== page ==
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mine eyes,

The soft breath stealing visible and clear, A little figure, in a cotton gown,
And mixing with the moon's, whose frosty gleam Looking upon the fire and stooping down,
Made round her rest a vaporous light of dream. Her side to me, her face illumed, she eyed

Two chestnuts burning slowly, side by side, How free she wandered in the wicked place,

Her lips apart, her clear eyes strained to see, Protected only by her gentle face !

Her little hands clasped tight around her knee, She saw bad things — how could she choose but The firelight gleaming on her golden head, see?

And tinting her white neck to rosy red, She heard of wantonness and misery ;

Her features bright, and beautiful, and pure, The city closed around her night and day, With childish fear and yearning half demure. But lightly, happily, she went her way. Nothing of evil that she saw or heard

O sweet, sweet dream! I thought, and strained Could touch a heart so innocently stirred, By simple hopes that cheered it through the storm, Fearing to break the spell with words and sighs. And little flutterings that kept it warm.

Softly she stooped, her dear face sweetly fair, No power had she to reason out her needs,

And sweeter since a light like love was there, To give the whence and wherefore of her deeds ; Brightening, watching, more and more elate, But she was good and pure amid the strife, As the nuts glowed together in the grate, By virtue of the joy that was her life.

Crackling with little jets of fiery light, Here, where a thousand spirits daily fall, Till side by side they turned to ashes white, Where heart and soul and senses turn to gall, Then up she leapt, her face cast off its fear She floated, pure as innocent could be,

For rapture that itself was radiance clear, Like a small sea-bird on a stormy sea,

And would have clapped her little hands in glee, Which breasts the billows, wafted to and fro, But, pausing, bit her lips and peeped at me, Fearless, uninjured, while the strong winds blow, And met the face that yearned on her so whitely, While the clouds gather, and the waters roar, And gave a cry and trembled, blushing brightly, And mighty ships are broken on the shore. While, raised on elbow, as she turned to flee,

Polly!" I cried, — and grew as red as she ! 'T was when the spring was coming, when the

It was no dream! for soon my thoughts were Had melted, and fresh winds began to blow,

clear, And girls were selling violets in the town, And she could tell me all, and I could hear : That suddenly a fever struck me down.

How in my sickness friendless I had lain, The world was changed, the sense of life was pained, How the hard people pitied not my pain ; And nothing but a shadow-land remained ; How, in despite of what bad people said, Death came in a dark mist and looked at me, She left her labors, stopped beside my bed, I felt his breathing, though I could not see, And nursed me, thinking sadly I would die ; But heavily I lay and did not stir,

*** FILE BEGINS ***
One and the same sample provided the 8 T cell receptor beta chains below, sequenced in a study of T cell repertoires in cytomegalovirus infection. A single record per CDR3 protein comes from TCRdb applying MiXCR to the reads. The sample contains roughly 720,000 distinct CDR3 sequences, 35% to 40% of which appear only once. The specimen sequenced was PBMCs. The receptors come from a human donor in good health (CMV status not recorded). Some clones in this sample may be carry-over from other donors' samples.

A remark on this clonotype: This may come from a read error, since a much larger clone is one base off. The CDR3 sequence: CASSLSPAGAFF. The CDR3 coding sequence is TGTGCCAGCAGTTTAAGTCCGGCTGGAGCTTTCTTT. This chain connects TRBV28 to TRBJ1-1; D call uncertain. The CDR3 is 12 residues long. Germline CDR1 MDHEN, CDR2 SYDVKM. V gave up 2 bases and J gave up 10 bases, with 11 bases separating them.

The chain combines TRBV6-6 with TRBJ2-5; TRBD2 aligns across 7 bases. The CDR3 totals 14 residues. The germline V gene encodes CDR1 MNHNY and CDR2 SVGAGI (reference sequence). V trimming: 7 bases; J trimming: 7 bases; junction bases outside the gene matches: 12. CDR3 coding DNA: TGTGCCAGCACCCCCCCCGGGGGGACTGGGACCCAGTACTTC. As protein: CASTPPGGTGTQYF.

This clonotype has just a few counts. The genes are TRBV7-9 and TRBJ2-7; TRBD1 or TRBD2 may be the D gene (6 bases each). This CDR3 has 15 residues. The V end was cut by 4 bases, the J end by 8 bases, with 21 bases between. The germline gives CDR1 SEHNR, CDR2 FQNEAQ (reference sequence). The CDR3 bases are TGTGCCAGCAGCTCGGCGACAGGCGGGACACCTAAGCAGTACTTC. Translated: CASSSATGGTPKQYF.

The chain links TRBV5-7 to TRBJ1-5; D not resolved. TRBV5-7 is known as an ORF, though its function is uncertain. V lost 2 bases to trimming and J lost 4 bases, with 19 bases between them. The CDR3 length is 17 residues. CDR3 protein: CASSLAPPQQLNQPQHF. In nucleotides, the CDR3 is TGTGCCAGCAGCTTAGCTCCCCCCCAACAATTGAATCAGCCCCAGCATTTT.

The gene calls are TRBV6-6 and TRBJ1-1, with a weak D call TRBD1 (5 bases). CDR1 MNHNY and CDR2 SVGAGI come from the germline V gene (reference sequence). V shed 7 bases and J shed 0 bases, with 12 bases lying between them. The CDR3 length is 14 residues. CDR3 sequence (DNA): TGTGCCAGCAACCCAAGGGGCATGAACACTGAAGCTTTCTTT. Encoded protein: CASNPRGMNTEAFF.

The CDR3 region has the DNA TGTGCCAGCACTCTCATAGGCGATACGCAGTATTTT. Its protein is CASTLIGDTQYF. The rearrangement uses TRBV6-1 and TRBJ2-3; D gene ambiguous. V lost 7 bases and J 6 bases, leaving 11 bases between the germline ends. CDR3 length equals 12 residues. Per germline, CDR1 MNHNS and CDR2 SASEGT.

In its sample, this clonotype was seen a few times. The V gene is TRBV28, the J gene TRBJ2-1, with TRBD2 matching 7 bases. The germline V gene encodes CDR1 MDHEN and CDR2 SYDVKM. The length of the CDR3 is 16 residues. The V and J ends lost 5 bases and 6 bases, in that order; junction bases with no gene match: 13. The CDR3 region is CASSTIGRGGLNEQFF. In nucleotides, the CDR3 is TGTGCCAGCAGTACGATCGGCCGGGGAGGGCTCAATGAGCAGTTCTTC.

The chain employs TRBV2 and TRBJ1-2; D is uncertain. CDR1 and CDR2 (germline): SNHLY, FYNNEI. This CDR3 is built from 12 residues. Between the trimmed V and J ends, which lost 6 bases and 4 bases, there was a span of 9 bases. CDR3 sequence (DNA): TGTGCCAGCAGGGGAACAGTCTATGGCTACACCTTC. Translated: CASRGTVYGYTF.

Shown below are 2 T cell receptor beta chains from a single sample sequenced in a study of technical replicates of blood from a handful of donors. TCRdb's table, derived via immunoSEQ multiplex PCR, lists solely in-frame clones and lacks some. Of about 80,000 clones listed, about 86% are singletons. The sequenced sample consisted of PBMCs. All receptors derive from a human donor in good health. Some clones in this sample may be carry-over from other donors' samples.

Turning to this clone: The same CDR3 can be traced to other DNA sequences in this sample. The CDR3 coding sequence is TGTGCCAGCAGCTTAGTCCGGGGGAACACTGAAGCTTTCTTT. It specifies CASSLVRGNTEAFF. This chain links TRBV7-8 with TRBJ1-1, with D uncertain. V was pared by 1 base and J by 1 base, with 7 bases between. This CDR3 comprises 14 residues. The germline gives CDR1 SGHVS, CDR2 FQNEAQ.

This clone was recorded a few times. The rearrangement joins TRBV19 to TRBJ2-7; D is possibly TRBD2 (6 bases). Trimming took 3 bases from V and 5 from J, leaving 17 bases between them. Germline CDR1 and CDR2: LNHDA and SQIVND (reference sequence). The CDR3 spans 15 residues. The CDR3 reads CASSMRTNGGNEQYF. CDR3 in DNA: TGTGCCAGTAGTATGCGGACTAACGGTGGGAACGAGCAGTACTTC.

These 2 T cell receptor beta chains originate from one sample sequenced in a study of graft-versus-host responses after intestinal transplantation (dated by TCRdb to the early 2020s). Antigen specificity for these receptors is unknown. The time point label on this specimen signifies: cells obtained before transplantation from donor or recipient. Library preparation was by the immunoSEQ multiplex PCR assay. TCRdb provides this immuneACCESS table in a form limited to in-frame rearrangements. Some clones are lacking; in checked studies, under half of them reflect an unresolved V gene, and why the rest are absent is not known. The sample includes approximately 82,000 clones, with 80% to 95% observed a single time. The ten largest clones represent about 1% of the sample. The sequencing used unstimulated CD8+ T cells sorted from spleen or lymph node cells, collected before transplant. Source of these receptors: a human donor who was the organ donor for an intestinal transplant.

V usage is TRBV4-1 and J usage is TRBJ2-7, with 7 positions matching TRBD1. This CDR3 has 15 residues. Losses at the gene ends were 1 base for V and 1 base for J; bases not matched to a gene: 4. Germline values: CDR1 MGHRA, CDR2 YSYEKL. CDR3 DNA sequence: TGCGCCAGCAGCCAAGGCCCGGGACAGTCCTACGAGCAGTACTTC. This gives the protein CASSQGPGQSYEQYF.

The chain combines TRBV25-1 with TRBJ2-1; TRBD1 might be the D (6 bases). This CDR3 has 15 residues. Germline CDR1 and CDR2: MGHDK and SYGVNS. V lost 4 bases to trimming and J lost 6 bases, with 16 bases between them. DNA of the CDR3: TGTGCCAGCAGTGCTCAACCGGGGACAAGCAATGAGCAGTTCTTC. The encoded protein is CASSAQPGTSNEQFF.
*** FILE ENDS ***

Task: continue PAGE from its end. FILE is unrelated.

How, in the end, the danger passed me by ; And had strange images and dreams of her. How she had sought to steal away before Then came a vacancy : with feeble breath, The sickness passed, and I was strong once more. I shivered under the cold touch of Death, By fits she told the story in mine ear, And swooned among strange visions of the dead, And troubled all the telling with a fear When a voice called from heaven, and he fled ;

Lest by my cold man's heart she should be chid, And suddenly I wakened, as it seemed,

Lest I should think her bold in what she did; From a deep sleep wherein I had not dreamed. But, lying on my bed, I dared to say,

How I had watched and loved her many a day, And it was night, and I could see and hear, And I was in the room I held so dear,

How dear she was to me, and dearer still And unaware, stretched out upon my bed,

For that strange kindness done while I was ill,

And how I could but think that Heaven above I hearkened for a footstep overhead.

Had done it all to bind our lives in love. But all was hushed. I looked around the room, And Polly cried, turning her face away, And slowly made out shapes amid the gloom. And seemed afraid, and answered “yea" nor The wall was reddened by a rosy light,

“nay”; A faint fire flickered, and I knew 't was night, Then stealing close, with little pants and sighs, Because below there was a sound of feet

Looked on my pale thin face and earnest eyes, Dying away along the quiet street,

And seemed in act to Aling her arms about When, turning my pale face and sighing low, My neck, then, blushing, paused, in fluttering I saw a vision in the quiet glow :

doubt,

snow

ROBERT BUCHANAN,

Or more,

Last, sprang upon my heart, sighing and sob. | What but a dress to go to church in

soon, bing,

And wear right queenly 'neath a honey-moon ! That I might feel how gladly hers was throbbing ! And who shall match her with her new straw

bonnet, Ah ! ne'er shall I forget until I die

Her tiny foot and little boot upon it, How happily the dreamy days went by, Embroidered petticoat and silk gown new, While I grew well, and lay with soft heart-beats, And shawl she wears as few fine ladies do ? Heark’ning the pleasant murmur from the streets, And she will keep, to charm away all ill, And Polly by me like a sunny beam,

The lucky sixpence in her pocket still ; And life all changed, and love a drowsy dream! And we will turn, come fair or cloudy weather, ’T was happiness enough to lie and see

To ashes, like the chestnuts, close together!
The little golden head bent droopingly
Over its sewing, while the still time flew,
And my fond eyes were dim with happy dew!
And then, when I was nearly well and strong,

WIDOW MALONE.
And she went back to labor all day long,
How sweet to lie alone with half-shut eyes,

Did you hear of the Widow Malone,
And hear the distant murmurs and the cries,

Ohone ! And think how pure she was from pain and Who lived in the town of Athlone, sin,

Alone ! And how the summer days were coming in !

O, she melted the hearts Then, as the sunset faded from the room,